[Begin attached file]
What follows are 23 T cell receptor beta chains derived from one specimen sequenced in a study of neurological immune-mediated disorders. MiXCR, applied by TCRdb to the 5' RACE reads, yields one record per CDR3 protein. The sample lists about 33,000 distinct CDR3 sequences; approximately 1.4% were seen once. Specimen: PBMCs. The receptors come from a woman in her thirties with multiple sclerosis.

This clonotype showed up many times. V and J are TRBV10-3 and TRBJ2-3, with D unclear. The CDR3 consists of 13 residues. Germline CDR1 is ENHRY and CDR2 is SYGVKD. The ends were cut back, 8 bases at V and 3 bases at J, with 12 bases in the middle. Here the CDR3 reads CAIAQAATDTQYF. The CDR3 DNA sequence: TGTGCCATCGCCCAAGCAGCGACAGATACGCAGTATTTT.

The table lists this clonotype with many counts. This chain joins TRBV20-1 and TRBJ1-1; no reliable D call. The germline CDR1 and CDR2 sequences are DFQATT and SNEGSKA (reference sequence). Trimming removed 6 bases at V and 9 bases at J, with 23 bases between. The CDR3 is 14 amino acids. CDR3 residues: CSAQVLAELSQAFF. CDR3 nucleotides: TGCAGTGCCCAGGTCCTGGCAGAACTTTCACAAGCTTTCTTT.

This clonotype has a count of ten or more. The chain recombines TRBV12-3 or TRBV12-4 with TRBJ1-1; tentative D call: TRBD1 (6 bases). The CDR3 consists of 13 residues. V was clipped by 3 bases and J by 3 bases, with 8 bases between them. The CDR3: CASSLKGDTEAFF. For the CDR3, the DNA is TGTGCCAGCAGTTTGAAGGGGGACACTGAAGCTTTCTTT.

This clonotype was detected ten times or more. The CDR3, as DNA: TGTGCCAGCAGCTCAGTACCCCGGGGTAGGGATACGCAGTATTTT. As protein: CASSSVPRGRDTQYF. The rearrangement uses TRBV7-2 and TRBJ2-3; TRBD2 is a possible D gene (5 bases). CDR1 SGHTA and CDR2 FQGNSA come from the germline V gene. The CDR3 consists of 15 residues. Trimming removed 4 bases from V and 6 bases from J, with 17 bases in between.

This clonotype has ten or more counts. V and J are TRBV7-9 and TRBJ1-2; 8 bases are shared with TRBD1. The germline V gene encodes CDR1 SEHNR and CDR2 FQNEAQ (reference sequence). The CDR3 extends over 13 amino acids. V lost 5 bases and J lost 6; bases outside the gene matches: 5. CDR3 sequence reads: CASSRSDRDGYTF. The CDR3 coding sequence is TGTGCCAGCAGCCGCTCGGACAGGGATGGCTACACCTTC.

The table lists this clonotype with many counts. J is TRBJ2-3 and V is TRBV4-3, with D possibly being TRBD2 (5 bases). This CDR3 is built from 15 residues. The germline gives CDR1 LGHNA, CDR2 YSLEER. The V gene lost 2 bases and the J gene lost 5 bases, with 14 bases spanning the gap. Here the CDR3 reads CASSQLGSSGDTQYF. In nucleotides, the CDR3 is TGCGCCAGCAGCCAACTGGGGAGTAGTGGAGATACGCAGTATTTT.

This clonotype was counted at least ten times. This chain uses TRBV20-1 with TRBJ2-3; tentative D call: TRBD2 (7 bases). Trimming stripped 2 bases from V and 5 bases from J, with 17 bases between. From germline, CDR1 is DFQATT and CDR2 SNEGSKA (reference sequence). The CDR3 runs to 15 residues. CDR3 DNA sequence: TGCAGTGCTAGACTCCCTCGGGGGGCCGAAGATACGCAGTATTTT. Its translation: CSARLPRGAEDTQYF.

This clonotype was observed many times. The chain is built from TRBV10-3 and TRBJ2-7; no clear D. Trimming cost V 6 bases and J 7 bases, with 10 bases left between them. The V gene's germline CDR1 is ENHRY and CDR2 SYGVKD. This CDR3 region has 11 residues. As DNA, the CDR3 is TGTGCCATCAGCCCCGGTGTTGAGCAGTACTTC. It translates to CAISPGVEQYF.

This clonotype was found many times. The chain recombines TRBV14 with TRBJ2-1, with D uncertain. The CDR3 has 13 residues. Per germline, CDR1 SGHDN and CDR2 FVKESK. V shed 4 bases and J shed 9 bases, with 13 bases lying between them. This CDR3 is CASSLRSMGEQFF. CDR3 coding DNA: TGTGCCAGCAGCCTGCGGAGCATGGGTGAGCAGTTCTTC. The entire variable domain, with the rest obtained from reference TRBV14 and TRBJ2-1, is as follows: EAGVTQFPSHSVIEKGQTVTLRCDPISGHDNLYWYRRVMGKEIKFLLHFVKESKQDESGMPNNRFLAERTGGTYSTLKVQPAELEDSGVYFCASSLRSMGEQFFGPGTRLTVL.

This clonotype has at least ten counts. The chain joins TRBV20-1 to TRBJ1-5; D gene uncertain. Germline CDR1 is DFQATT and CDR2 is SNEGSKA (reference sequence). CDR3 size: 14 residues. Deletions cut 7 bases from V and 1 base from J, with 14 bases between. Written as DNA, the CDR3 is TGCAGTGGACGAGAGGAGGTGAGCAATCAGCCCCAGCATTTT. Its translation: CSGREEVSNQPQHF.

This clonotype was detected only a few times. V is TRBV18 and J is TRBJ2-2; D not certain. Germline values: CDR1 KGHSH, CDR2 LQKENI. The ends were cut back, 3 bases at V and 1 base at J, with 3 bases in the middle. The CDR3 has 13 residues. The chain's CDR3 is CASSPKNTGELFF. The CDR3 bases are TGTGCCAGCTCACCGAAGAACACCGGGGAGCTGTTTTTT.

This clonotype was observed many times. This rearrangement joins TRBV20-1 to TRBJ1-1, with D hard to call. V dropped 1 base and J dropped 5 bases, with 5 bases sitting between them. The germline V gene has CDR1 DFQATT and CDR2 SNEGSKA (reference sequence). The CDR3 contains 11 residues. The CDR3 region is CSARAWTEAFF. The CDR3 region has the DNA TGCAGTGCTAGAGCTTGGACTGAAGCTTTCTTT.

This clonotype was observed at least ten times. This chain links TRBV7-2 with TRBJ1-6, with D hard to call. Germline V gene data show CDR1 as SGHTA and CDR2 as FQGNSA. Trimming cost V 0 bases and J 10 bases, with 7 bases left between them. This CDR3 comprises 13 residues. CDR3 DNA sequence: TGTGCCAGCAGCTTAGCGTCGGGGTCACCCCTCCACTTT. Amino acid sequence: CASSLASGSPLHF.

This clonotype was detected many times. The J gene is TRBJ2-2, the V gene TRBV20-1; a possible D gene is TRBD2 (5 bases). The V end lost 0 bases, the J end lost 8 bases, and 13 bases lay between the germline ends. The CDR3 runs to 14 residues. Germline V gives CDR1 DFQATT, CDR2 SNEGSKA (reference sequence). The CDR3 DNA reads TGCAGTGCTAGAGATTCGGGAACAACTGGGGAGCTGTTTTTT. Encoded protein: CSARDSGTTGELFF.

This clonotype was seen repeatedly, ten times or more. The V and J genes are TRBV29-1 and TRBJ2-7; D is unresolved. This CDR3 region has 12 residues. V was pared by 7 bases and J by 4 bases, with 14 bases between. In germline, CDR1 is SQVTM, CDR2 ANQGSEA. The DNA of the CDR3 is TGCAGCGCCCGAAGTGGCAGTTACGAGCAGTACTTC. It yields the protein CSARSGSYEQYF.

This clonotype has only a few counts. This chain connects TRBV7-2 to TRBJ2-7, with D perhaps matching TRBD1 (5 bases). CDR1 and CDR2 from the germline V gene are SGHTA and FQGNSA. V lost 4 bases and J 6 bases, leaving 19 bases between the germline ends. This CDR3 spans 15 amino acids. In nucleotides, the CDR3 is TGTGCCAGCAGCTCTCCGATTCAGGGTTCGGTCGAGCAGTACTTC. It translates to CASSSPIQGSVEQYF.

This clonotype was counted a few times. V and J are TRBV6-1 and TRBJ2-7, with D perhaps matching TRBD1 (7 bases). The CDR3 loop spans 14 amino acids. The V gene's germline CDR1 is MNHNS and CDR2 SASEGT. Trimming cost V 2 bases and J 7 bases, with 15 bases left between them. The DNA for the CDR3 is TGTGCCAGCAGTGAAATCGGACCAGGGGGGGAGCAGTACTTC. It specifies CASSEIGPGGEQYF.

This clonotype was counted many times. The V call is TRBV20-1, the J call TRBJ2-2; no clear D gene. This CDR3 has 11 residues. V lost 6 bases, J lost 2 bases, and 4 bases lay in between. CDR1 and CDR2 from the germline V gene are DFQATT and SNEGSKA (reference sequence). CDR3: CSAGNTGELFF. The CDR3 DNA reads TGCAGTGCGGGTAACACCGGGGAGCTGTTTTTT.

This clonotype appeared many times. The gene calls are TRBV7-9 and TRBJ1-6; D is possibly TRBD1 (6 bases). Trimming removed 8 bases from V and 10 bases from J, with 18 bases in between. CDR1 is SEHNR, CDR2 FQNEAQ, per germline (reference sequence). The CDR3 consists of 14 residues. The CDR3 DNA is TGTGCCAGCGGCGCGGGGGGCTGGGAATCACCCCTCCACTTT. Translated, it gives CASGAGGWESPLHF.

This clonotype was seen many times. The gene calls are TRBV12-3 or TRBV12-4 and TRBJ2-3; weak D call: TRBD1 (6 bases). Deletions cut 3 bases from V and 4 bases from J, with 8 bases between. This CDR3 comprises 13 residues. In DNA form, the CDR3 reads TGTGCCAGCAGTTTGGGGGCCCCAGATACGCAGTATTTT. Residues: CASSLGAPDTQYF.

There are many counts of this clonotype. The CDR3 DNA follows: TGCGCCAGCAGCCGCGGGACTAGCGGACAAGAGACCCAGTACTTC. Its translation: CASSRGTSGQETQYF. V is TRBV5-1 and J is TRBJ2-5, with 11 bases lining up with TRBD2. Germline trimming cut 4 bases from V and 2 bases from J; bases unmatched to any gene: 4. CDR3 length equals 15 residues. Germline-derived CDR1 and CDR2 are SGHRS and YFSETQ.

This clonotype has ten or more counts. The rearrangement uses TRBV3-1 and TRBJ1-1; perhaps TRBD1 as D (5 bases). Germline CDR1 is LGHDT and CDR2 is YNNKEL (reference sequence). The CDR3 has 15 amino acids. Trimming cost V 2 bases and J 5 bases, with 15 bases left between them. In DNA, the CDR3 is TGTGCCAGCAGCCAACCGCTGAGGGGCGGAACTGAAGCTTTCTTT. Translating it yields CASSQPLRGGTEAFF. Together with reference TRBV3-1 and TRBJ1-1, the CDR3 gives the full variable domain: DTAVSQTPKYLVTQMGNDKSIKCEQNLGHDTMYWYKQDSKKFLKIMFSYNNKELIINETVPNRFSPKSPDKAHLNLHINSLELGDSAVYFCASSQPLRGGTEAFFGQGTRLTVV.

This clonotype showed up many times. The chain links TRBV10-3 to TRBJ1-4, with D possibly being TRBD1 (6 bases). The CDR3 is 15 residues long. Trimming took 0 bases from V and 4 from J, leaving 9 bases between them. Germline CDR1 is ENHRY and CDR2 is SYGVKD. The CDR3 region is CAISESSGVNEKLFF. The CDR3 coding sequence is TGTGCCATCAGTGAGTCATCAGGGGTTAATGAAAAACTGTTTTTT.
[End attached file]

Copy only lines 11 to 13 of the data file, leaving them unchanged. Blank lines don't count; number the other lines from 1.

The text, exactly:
This clonotype has at least ten counts. The chain joins TRBV20-1 to TRBJ1-5; D gene uncertain. Germline CDR1 is DFQATT and CDR2 is SNEGSKA (reference sequence). CDR3 size: 14 residues. Deletions cut 7 bases from V and 1 base from J, with 14 bases between. Written as DNA, the CDR3 is TGCAGTGGACGAGAGGAGGTGAGCAATCAGCCCCAGCATTTT. Its translation: CSGREEVSNQPQHF.

This clonotype was detected only a few times. V is TRBV18 and J is TRBJ2-2; D not certain. Germline values: CDR1 KGHSH, CDR2 LQKENI. The ends were cut back, 3 bases at V and 1 base at J, with 3 bases in the middle. The CDR3 has 13 residues. The chain's CDR3 is CASSPKNTGELFF. The CDR3 bases are TGTGCCAGCTCACCGAAGAACACCGGGGAGCTGTTTTTT.

This clonotype was observed many times. This rearrangement joins TRBV20-1 to TRBJ1-1, with D hard to call. V dropped 1 base and J dropped 5 bases, with 5 bases sitting between them. The germline V gene has CDR1 DFQATT and CDR2 SNEGSKA (reference sequence). The CDR3 contains 11 residues. The CDR3 region is CSARAWTEAFF. The CDR3 region has the DNA TGCAGTGCTAGAGCTTGGACTGAAGCTTTCTTT.